Here, the outcome seems to hinge somewhat on whether the court is willing to accept the existence of a stereotype or not. Plenty of white people have gold teeth. Plenty of other people who aren’t black do too. It’s not like only black people have gold teeth, but it would be interesting to know if people who are black are in fact more likely to have gold teeth than people who aren’t. Regardless of its validity, however, the stereotype endures. If you ask most people to guess the race of a person based only on the fact they have gold teeth, most people are probably going to guess black.
The trial court did the expected thing. The prosecutor probably struck the guy with gold teeth because he was black, but prosecutors might reasonably want to avoid having jurors who like to stand out. The prosecutor’s excuse probably felt to the judge like an easy out, as there’s at least an arguable link between gold teeth and wanting to stand out.
On the other hand, what the appellate court did was anything but expected. Not only did it explicitly acknowledge that having a full mouth of gold teeth is a racial stereotype associated with African Americans, but it determined gold teeth and being black were so linked that, even when a prosecutor outright says it was what the teeth say about the person’s personality and not the person’s race that matters, that still isn’t a valid race-neutral reason.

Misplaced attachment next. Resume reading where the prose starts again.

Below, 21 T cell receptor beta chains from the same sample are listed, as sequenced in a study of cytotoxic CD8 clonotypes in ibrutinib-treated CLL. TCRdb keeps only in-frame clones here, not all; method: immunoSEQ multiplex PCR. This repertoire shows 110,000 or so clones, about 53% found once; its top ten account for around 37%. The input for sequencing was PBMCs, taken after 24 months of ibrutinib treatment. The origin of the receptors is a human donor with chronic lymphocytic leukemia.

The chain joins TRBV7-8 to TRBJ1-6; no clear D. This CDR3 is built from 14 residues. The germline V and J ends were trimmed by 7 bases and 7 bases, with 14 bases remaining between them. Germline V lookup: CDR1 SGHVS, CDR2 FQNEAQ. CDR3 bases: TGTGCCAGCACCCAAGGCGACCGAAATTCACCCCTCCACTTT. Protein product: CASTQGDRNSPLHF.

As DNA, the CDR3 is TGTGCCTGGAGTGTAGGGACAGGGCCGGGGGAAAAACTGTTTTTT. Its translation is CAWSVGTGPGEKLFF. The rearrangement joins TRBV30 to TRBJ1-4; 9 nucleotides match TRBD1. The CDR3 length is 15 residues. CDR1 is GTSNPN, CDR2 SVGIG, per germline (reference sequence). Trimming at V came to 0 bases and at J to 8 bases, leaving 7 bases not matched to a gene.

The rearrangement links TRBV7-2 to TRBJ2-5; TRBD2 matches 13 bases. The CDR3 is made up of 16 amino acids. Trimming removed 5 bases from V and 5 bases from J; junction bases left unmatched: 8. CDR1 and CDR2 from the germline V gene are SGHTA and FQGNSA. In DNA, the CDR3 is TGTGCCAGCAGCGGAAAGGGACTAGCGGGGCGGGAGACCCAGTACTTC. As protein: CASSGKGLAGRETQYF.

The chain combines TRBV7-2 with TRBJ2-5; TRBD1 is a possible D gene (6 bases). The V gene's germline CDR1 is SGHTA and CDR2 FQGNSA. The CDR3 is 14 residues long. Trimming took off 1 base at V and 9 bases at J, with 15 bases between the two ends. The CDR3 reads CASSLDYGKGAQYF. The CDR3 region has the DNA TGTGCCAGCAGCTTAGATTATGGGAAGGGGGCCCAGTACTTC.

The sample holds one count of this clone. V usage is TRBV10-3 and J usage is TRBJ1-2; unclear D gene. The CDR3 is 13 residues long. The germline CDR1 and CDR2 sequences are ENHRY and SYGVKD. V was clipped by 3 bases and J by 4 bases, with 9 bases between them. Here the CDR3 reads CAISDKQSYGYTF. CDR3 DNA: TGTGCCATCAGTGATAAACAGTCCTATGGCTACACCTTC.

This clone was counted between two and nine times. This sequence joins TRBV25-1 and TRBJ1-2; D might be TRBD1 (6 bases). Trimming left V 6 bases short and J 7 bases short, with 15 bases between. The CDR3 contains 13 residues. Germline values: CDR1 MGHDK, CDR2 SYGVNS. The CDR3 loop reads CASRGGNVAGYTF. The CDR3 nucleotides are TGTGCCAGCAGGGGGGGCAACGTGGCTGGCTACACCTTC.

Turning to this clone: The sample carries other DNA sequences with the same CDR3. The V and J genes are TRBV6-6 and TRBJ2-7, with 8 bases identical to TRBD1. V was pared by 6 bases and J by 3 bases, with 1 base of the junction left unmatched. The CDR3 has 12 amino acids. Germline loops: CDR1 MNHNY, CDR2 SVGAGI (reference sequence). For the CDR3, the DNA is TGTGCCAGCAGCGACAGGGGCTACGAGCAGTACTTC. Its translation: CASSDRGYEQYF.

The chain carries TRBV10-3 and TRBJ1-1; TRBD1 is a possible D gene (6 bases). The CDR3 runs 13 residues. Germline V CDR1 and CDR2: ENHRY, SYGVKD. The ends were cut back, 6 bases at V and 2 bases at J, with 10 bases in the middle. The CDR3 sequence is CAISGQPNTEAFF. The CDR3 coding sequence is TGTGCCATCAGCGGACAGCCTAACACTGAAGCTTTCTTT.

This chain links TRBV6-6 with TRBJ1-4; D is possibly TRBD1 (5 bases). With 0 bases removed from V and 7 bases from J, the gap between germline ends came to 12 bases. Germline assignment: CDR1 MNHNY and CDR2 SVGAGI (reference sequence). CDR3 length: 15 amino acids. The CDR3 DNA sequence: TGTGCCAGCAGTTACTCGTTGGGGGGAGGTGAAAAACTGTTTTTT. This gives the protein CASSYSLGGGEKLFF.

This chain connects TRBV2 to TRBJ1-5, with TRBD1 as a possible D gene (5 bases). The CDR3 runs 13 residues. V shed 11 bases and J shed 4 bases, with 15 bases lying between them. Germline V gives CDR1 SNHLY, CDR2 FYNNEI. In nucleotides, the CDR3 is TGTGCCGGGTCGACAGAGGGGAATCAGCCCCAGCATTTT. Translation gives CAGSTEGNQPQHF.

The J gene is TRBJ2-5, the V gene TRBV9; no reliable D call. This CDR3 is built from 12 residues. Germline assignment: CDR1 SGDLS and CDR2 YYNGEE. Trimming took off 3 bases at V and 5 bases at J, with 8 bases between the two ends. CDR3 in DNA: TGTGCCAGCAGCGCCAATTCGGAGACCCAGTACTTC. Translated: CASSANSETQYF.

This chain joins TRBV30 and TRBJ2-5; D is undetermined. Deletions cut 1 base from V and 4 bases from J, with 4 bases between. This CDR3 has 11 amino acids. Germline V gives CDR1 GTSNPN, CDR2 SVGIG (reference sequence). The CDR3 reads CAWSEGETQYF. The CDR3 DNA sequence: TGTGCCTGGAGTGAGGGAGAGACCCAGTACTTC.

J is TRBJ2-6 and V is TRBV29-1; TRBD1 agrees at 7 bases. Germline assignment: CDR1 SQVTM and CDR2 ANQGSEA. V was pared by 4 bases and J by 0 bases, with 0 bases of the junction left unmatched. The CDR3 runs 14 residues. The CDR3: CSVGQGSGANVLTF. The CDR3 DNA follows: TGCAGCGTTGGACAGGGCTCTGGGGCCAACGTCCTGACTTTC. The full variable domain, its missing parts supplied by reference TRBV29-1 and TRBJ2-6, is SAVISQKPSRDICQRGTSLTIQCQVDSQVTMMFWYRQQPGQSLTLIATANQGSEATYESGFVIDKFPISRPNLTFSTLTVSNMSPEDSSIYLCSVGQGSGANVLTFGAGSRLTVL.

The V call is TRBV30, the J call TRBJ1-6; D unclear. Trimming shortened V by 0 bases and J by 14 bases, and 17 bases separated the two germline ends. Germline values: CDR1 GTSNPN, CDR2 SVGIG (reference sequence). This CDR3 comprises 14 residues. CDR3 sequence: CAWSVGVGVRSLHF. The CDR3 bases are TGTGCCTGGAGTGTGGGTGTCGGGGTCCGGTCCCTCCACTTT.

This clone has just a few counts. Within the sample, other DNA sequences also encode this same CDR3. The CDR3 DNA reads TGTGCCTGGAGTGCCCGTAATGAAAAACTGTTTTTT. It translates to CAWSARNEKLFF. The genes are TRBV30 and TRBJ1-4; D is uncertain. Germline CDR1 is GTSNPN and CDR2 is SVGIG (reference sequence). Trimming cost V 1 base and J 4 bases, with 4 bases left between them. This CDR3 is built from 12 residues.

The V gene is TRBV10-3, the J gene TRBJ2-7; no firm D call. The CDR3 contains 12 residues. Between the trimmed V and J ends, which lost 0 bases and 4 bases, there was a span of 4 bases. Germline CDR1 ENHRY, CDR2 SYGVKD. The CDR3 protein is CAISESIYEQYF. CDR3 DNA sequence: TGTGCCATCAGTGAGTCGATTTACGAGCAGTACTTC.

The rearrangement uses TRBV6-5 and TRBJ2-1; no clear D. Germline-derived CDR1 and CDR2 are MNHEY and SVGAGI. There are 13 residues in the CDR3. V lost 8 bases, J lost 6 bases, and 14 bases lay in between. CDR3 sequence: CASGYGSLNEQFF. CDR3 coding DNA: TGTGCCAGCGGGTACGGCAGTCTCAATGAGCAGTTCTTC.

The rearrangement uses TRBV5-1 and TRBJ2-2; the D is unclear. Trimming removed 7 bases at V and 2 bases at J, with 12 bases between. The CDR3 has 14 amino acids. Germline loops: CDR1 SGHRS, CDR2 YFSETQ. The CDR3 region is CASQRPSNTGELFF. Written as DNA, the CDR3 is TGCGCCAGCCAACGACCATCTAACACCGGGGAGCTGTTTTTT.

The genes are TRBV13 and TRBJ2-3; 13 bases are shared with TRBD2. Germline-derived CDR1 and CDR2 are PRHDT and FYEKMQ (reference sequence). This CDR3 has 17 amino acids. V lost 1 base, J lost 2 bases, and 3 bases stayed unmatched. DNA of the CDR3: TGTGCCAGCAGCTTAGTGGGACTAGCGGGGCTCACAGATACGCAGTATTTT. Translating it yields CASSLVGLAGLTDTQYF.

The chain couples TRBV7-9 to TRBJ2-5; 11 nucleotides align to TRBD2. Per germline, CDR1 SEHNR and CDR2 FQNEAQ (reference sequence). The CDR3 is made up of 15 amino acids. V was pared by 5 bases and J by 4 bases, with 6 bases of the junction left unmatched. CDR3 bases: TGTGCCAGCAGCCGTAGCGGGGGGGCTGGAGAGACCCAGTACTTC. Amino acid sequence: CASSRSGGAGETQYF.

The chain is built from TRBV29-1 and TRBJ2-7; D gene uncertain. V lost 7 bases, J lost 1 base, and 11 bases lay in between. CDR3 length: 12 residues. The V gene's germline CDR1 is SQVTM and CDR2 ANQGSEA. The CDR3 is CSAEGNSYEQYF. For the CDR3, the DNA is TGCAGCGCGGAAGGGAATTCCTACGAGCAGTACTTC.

Sadly, this isn’t an opinion likely to affect cases in the future, as prosecutors will just continue improving their excuse-making. At the least it provides a comforting glimpse into the minds of a couple of Georgia’s appellate judges, however. Their willingness to acknowledge a stereotype is interesting, and the fact a prosecutor gave them a reason and they didn’t take it as complete truth and at face value is refreshing.